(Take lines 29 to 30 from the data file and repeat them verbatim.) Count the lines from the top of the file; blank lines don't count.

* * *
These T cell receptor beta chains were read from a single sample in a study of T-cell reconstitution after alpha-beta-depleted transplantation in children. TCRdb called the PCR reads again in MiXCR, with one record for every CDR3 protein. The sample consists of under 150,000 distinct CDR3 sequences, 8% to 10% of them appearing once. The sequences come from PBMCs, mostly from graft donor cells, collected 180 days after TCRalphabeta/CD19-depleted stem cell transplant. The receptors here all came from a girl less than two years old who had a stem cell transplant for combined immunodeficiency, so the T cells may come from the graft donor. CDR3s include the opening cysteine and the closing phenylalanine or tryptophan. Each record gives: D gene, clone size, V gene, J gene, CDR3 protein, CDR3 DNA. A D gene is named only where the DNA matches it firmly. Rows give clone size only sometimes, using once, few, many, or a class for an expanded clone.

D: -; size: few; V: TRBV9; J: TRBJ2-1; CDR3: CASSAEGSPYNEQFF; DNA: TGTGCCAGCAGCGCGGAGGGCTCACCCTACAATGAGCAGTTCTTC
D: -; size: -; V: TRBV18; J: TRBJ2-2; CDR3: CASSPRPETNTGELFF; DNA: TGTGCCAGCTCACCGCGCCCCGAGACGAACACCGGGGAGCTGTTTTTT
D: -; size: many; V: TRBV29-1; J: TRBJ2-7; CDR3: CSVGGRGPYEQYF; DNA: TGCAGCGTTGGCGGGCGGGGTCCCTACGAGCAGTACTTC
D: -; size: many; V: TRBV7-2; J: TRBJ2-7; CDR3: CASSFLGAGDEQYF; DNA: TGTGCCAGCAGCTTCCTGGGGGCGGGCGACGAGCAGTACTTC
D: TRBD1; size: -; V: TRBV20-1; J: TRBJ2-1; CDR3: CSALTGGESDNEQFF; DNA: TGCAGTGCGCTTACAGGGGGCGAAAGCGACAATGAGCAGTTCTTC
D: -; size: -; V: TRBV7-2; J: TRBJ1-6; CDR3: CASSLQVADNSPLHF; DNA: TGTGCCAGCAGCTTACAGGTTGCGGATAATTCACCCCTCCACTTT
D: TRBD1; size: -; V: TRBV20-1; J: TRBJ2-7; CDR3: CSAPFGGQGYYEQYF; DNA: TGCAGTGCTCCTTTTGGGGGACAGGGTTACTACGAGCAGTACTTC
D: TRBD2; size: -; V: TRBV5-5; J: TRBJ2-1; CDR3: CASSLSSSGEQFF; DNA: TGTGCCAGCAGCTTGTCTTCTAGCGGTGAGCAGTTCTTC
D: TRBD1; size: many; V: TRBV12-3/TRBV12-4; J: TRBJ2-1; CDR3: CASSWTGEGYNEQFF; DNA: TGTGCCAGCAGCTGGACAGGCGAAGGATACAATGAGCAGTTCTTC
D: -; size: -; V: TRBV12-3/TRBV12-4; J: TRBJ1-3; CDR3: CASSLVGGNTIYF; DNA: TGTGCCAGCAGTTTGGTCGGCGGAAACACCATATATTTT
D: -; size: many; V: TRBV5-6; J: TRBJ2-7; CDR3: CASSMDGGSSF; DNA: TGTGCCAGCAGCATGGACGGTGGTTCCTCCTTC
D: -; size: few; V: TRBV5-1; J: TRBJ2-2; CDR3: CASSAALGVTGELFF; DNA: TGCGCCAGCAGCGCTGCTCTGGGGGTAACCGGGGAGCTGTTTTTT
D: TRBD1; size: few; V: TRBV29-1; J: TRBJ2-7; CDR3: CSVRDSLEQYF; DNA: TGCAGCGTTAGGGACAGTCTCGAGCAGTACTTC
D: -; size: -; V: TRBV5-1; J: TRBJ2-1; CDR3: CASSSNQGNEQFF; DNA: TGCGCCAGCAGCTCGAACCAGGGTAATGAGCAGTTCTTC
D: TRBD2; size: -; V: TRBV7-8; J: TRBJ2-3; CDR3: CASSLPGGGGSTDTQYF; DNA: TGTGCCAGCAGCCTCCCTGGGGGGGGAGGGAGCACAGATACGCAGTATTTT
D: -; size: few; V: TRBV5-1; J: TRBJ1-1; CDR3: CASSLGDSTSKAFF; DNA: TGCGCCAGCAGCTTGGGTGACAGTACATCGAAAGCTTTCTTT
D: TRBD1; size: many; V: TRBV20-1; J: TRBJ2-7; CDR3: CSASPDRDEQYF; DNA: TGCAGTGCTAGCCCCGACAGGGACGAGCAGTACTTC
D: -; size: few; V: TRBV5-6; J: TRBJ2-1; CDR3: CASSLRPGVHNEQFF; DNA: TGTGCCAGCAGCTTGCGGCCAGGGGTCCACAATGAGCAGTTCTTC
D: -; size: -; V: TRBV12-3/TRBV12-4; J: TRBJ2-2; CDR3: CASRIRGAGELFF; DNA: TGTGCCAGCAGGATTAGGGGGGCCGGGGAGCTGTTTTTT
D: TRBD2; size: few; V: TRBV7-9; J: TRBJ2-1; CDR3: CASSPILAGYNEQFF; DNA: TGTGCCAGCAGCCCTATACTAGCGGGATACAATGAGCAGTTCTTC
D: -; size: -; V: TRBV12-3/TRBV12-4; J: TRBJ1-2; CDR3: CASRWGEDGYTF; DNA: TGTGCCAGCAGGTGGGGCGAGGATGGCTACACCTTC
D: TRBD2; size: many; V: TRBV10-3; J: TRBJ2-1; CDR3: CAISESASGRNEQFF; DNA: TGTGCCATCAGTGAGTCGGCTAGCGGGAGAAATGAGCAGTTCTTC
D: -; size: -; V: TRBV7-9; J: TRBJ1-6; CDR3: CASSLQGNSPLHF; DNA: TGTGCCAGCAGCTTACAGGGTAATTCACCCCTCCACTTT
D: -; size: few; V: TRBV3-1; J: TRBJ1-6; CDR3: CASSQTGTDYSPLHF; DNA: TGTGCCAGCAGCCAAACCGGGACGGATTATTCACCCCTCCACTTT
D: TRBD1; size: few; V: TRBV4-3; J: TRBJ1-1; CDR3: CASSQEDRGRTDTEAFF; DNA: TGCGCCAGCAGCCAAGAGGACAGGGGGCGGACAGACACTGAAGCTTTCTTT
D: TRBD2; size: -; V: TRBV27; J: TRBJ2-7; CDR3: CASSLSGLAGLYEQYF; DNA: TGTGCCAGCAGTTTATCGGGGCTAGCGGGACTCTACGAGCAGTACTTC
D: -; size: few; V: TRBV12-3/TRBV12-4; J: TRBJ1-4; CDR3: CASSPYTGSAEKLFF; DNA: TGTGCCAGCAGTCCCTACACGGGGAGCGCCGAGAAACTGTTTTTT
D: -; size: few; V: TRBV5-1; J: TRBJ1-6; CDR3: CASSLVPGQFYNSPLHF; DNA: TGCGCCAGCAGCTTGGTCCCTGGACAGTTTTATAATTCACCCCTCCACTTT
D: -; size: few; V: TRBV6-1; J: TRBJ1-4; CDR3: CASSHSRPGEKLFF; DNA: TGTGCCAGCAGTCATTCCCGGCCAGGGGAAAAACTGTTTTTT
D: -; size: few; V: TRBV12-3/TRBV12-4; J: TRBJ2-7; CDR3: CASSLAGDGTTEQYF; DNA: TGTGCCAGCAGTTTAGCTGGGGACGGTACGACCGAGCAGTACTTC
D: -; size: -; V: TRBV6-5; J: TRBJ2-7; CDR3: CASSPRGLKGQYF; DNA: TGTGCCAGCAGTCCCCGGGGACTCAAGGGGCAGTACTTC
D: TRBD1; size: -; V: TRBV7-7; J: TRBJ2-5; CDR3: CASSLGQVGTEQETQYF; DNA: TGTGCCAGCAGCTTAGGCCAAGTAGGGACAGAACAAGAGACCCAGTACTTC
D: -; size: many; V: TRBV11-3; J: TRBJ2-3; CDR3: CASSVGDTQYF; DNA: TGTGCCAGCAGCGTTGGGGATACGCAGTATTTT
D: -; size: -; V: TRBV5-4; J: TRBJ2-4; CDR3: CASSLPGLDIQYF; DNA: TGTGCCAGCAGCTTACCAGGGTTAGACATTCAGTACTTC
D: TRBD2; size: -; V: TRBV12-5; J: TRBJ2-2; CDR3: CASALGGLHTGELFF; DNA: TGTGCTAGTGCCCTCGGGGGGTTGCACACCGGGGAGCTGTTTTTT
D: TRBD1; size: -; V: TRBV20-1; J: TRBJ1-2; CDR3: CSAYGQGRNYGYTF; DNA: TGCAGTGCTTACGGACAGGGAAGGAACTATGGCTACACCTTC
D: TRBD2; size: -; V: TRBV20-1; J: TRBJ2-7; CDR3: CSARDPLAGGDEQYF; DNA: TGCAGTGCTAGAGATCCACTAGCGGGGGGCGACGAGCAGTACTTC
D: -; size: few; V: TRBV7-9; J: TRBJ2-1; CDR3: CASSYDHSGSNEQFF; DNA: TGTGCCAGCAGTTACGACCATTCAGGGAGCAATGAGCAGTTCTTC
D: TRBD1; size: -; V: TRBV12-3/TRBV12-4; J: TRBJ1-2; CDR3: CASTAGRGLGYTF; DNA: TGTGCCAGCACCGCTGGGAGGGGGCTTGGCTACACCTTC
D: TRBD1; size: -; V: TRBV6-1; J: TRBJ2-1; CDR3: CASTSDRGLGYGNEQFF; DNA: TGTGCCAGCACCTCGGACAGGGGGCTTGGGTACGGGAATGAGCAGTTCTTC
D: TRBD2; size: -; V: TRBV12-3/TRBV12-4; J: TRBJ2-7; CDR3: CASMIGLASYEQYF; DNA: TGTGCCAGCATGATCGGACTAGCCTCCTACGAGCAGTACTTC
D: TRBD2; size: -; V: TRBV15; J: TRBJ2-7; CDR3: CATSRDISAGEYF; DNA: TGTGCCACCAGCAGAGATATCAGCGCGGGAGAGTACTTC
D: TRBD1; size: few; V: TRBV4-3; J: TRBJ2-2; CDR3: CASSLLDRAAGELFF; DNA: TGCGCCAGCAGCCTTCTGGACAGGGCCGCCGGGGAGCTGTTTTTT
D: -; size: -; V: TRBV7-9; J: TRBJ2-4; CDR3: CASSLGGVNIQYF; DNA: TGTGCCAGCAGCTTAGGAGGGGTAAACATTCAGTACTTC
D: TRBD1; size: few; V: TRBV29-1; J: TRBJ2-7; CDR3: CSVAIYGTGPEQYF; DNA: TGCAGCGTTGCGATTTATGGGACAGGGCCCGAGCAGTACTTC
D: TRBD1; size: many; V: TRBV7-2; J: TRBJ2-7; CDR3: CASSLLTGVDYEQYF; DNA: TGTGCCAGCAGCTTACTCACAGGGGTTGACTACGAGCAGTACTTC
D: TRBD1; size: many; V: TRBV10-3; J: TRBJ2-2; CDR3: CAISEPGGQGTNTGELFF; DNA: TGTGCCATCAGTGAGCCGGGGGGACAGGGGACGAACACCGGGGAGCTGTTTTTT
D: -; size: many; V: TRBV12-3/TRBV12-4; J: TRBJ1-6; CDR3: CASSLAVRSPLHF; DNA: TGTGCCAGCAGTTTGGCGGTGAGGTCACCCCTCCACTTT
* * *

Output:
D: -; size: few; V: TRBV5-1; J: TRBJ1-6; CDR3: CASSLVPGQFYNSPLHF; DNA: TGCGCCAGCAGCTTGGTCCCTGGACAGTTTTATAATTCACCCCTCCACTTT
D: -; size: few; V: TRBV6-1; J: TRBJ1-4; CDR3: CASSHSRPGEKLFF; DNA: TGTGCCAGCAGTCATTCCCGGCCAGGGGAAAAACTGTTTTTT